The UK property industry won a significant victory in this week’s Spring Budget which will see the revision of proposed legislation on tax relief for interest costs that industry experts had warned would “disproportionately and unnecessarily” punish the sector and put at risk as much as £20bn of development financing in the market.
Discussion on the measures began in late 2015 following recommendations made by the OECD aimed at clamping down on much publicised tax avoidance by certain global corporates. The latest round of consultation ended earlier this month and the new rules will apply from 1st April.
The new rules aim to limit tax deductions for interest expense and other similar financing costs. In particular they restrict the ability of large international businesses to reduce their taxable profits through excessive borrowing in the UK and form part of the government’s wider changes to encourage alignment of the location of taxable profits with the location of economic activity. They are consistent with the UK’s more territorial approach to corporate taxation.
The BPF is broadly sympathetic towards the government’s drive to ensure profits in the UK are taxed equitably.
However it has lobbied strongly to prevent real estate unfairly becoming what BPF director of policy Ion Fletcher describes as “collateral damage” from legislation aimed at preventing “Base Erosion and Profit Shifting” (BEPS), or tax avoidance strategies used by multinational companies to move profits from jurisdictions that have high taxes (such as the United States and many Western European countries) to jurisdictions that have low (or no) taxes.
The industry has pointed out that it is very hard for real estate debt finance to be used for tax avoidance, as real estate income is always taxed in the country where it is located. Instead, as a highly capital-intensive industry, real estate simply relies on debt finance more than most other sectors.
Following consultation the government last month published a number of exemptions aimed at addressing some of these concerns.
The industry welcomed a new so-called “Public Benefit Infrastructure Exemption (PBIE)” which aims to exempt property let to a third party from the new rules. This shows the government recognises that real estate is a highly geared sector that uses debt because it needs to rather than for tax avoidance.
However, the industry continued to raise concerns that the exemption - which takes in both real estate and infrastructure – includes onerous criteria that in practice will make it very difficult to claim.
In particular the industry is concerned by strict legislation exempting the use of parent company guarantees which effectively means that the proposed exemption does not accommodate most debt secured against real estate developments across the UK.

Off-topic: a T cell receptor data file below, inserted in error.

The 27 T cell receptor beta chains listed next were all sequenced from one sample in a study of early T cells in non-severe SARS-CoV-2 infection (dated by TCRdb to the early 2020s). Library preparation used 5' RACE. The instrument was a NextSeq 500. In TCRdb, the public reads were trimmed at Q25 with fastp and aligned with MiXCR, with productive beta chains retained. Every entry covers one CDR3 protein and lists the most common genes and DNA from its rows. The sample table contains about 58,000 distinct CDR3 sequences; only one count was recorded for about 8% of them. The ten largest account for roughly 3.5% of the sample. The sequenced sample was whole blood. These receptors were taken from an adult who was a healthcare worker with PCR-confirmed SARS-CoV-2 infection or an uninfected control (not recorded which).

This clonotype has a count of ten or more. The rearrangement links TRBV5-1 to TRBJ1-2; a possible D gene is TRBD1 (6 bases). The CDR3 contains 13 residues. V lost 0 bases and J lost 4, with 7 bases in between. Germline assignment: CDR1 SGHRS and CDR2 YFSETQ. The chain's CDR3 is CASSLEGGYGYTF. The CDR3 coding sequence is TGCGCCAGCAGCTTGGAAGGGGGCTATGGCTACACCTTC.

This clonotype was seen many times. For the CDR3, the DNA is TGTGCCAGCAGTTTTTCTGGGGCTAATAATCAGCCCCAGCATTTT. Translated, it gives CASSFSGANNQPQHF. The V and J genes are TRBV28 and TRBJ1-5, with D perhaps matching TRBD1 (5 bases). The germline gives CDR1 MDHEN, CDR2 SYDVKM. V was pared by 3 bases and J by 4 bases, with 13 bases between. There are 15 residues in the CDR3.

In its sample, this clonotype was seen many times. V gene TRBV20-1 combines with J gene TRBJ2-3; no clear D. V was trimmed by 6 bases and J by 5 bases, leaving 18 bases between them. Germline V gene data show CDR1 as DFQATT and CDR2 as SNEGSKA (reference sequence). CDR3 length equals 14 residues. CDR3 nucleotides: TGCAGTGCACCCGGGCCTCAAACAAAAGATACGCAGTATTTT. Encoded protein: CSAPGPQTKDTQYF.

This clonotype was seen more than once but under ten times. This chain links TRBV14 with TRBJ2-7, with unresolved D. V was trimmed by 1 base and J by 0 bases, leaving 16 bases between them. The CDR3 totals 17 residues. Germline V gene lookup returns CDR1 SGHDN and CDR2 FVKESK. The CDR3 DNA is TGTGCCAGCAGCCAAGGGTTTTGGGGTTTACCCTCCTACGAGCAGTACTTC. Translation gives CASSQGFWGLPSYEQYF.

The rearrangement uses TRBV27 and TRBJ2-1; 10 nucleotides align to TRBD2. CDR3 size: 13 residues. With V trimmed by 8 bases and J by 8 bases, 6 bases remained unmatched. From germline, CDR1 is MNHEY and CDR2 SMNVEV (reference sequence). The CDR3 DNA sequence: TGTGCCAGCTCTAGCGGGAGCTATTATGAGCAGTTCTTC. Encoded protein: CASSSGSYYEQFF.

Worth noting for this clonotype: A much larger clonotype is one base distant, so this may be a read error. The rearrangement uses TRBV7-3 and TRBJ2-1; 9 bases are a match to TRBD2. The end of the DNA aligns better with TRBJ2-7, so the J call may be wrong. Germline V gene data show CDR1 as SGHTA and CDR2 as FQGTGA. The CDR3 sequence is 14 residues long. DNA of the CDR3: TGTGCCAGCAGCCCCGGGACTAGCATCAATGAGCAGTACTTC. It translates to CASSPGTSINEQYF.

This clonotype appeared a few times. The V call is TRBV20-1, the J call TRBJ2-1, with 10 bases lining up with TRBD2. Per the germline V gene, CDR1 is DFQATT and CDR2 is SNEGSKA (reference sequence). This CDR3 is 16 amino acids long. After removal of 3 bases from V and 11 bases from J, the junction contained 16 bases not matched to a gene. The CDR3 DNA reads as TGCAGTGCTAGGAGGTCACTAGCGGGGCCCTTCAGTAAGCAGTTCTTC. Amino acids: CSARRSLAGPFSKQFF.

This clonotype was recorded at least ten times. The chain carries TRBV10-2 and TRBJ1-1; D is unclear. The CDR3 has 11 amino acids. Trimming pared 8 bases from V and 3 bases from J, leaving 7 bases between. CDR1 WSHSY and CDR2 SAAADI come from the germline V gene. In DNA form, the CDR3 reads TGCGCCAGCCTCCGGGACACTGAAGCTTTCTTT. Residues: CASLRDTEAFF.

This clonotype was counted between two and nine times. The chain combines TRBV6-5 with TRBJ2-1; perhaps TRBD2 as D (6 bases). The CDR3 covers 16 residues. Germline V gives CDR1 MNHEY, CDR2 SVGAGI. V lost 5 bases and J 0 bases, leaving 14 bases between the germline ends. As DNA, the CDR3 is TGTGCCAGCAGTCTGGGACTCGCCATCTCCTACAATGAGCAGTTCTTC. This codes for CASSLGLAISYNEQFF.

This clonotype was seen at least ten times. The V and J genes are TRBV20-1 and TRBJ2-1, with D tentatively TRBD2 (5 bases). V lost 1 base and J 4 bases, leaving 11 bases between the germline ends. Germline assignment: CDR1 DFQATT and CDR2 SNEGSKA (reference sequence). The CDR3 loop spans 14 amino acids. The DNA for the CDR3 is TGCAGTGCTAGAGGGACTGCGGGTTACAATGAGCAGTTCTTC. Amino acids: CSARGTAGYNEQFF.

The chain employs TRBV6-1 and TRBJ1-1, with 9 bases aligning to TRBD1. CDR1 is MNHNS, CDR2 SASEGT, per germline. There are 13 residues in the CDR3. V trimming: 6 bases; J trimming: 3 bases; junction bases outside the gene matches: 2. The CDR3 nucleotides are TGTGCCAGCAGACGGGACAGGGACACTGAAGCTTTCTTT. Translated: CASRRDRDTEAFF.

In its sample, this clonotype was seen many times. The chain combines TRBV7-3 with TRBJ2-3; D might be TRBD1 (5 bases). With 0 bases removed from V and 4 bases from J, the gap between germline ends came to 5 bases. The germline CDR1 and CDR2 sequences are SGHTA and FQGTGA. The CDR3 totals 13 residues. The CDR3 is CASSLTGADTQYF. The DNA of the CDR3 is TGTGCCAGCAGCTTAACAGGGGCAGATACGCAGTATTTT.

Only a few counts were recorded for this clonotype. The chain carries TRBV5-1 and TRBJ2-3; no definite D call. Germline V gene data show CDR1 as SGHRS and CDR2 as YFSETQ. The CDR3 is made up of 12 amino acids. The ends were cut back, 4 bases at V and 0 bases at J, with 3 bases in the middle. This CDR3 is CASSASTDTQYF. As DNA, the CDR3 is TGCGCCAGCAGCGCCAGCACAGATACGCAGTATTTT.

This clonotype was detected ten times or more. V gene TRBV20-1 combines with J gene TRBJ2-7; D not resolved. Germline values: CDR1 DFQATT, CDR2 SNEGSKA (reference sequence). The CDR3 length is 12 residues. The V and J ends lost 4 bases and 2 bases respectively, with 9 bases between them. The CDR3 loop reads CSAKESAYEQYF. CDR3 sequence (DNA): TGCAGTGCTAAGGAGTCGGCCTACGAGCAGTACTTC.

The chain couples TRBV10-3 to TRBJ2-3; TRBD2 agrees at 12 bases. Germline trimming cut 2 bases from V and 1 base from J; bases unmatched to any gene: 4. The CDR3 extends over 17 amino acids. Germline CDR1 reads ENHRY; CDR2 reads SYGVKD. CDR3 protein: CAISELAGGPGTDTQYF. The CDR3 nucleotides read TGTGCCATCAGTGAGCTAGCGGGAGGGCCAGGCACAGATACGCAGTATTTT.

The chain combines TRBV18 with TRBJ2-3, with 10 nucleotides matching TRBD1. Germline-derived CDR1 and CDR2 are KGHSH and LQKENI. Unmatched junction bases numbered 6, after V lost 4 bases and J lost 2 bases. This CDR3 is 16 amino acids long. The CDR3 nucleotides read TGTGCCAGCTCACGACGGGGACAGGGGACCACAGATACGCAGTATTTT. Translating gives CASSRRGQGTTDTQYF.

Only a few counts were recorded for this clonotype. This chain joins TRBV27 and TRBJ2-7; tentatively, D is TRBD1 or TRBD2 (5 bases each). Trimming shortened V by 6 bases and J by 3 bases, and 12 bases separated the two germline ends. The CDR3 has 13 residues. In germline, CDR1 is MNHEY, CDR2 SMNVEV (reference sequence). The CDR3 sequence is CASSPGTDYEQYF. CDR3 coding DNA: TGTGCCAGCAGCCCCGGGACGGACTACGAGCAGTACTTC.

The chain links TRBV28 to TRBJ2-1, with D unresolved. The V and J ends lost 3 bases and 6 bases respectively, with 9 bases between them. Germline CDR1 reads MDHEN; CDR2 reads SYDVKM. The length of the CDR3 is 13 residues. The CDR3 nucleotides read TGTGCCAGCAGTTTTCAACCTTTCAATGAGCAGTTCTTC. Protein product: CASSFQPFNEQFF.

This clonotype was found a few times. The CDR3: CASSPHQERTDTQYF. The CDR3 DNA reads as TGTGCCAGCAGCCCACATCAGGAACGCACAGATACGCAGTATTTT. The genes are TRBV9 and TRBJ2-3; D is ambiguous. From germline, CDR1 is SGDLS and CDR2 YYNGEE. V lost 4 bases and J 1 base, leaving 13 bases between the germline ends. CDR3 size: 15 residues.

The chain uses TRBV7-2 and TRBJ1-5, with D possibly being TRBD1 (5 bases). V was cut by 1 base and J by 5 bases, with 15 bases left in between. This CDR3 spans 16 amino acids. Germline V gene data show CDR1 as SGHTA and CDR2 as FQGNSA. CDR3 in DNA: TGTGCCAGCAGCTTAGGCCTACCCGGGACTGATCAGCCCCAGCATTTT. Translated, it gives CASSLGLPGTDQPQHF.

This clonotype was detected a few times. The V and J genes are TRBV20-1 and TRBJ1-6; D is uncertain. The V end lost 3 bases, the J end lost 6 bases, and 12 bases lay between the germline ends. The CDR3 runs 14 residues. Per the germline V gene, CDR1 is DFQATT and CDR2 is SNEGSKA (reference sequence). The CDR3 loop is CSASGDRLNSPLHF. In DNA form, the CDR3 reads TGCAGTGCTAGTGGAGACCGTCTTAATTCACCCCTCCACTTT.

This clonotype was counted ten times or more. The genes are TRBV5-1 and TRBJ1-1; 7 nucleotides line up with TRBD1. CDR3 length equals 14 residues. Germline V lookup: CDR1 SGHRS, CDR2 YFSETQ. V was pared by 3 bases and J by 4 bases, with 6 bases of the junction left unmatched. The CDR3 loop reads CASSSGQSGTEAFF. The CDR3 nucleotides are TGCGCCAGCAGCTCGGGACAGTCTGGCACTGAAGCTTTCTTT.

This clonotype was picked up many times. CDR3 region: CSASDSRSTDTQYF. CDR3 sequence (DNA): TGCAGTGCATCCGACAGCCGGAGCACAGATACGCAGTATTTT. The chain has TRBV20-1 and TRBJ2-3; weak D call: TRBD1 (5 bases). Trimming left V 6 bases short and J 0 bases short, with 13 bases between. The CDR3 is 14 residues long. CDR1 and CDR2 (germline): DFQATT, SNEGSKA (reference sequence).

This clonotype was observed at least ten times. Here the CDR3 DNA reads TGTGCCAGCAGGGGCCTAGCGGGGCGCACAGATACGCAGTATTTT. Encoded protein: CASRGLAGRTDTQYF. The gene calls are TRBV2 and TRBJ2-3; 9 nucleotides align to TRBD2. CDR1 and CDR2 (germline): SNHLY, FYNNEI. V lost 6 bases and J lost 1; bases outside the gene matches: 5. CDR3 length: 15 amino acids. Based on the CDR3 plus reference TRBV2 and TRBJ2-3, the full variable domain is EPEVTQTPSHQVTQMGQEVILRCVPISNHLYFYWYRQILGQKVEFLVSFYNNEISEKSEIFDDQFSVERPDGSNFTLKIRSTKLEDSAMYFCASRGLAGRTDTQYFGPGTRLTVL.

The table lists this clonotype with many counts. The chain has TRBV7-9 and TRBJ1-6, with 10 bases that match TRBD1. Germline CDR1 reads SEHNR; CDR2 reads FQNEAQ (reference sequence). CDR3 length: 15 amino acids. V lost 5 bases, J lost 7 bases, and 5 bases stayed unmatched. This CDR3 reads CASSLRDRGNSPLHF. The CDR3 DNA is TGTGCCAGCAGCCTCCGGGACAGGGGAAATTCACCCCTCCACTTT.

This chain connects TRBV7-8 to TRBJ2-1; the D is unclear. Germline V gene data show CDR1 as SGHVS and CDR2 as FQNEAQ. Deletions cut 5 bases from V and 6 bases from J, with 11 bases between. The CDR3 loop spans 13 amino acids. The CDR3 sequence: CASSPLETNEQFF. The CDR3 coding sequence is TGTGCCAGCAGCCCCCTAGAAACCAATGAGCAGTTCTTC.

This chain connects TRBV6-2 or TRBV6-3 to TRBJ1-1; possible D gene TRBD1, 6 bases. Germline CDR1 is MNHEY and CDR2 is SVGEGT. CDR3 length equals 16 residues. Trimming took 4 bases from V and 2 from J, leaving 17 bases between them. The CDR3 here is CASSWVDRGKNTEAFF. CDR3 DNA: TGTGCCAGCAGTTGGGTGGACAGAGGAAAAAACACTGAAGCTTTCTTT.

The problem occurs because most lenders to development projects require completion or cost over-run guarantees underwritten by a parent company to mitigate the heightened risk.
Based on the most recent De Montfort Survey the BPF says there is over £20bn of development finance at risk of suffering a restriction in tax relief under the rules, something that could clearly strangle development at a critical time for the industry and economy.
The BPF has urged government to reconsider draft legislation it says has not taken proper account of how real estate companies use debt.
It argues that the criteria around parent company guarantees must be revised to be proportionate to the risk to the exchequer and argues that any new rules should only be imposed only on new loan arrangements, to avoid borrowers having to renegotiate terms on existing debt facilities.
Wednesday’s Budget confirmed that “in the light of comments received” a number of revisions would be made to “ensure the rules don’t give rise to unintended consequences or impose unnecessary compliance burdens”.
Of particular significant to UK property the Budget confirmed: “The rules treat interest on debt guaranteed by related parties as related party interest, which can be subject to restriction - this rule will not apply to certain performance guarantees and all guarantees granted before 31 March 2017, nor will it apply to intra-group guarantees in the context of the group ratio rule.”
The revision it is understood answers the industry’s concerns around parent company guarantees and crucially confirms the legislation will not be retrospective.
BPF director of policy Ion Fletcher said: “We’re delighted that the government has acknowledged our concerns around parent company guarantees and what they’ve proposed is a welcome step in the right direction. Now we just need to see whether the letter of the law delivers this outcome.”